At the heart of this coming Sunday’s parliamentary elections in Greece lies the question: will the people vote to lash themselves to their country’s bailout plan or not?
Any disgust towards the pro-bailout parties is born of distrust. Both the big parties are widely seen as responsible for creating the crisis. These are the ruling socialist PASOK party and its emergency coalition partner the conservative New Democracy party.
Greeks feel their traditional leading politicians are bluffing when they say austerity is the only way out of the debt bind.
Yet, led by Evangelos Venizelos and Antonis Samaras, socialist and conservative, respectively, the main parties are seen as the only viable tandem to push through reforms demanded by foreign lenders in return for aid that is supposed to prevent Greece from going bankrupt.
They are predicted to be in for a shredding at the ballot box, and whatever state they are in after the elections, any eventual coalition negotiations are expected to be long.
Opinion polls show the political landscape could erupt in a spray of small parties. A record eight-to-ten of them could enter Parliament. Thirty-two parties have been registered for the elections.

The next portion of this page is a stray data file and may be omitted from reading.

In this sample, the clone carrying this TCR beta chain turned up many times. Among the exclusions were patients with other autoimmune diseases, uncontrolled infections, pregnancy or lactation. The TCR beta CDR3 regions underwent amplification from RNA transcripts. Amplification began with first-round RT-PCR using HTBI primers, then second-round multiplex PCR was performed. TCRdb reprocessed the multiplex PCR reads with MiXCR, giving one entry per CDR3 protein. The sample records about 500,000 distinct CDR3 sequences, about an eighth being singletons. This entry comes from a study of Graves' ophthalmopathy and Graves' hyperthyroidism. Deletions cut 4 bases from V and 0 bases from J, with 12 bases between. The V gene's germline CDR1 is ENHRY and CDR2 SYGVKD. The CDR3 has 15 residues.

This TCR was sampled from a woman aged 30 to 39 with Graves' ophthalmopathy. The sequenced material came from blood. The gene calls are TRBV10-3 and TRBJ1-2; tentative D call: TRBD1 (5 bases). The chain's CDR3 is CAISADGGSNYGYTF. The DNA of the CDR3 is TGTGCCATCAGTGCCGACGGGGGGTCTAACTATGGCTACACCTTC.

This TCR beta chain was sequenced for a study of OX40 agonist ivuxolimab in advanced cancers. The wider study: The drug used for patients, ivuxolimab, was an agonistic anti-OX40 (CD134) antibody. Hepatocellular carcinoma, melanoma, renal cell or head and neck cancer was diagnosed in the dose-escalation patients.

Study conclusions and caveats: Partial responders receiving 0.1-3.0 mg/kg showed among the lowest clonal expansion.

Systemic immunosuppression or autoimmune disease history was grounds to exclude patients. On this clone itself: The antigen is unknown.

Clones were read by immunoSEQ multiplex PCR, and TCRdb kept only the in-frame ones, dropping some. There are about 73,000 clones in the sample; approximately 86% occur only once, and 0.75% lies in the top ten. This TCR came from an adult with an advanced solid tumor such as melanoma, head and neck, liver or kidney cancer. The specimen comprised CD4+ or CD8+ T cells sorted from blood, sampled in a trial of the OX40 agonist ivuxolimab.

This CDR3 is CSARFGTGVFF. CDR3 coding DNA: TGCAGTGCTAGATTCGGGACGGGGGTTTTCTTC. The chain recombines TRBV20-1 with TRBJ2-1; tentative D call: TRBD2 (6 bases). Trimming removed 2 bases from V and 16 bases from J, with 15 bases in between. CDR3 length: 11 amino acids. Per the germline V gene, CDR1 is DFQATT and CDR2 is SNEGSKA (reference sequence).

Pollsters say mass defections from the ruling parties include the elderly, whose pensions have been slashed, and the young, with dark career prospects.
Many of the new parties attack the bailout package, but with Greece in its deepest recession since World War II, xenophobia is also a vote-getter.
Analysts say the ultra-nationalist radical anti-immigrant Golden Dawn is set to become the most extreme right-wing party to sit in parliament since Greece returned to democracy after the junta in 1974.
Golden Dawn’s candidates are not career politicians; they include farmers, shepherds, workers and retired army officers.
Europe and others are watching closely to see how Greece will go about paying creditors back.
The country’s political fragmentation is tightly bound to the rejection or acceptance of the austerity programme.
Ten euro zone governments have been swept from office since the start of 2009, after drastic reductions in public spending.
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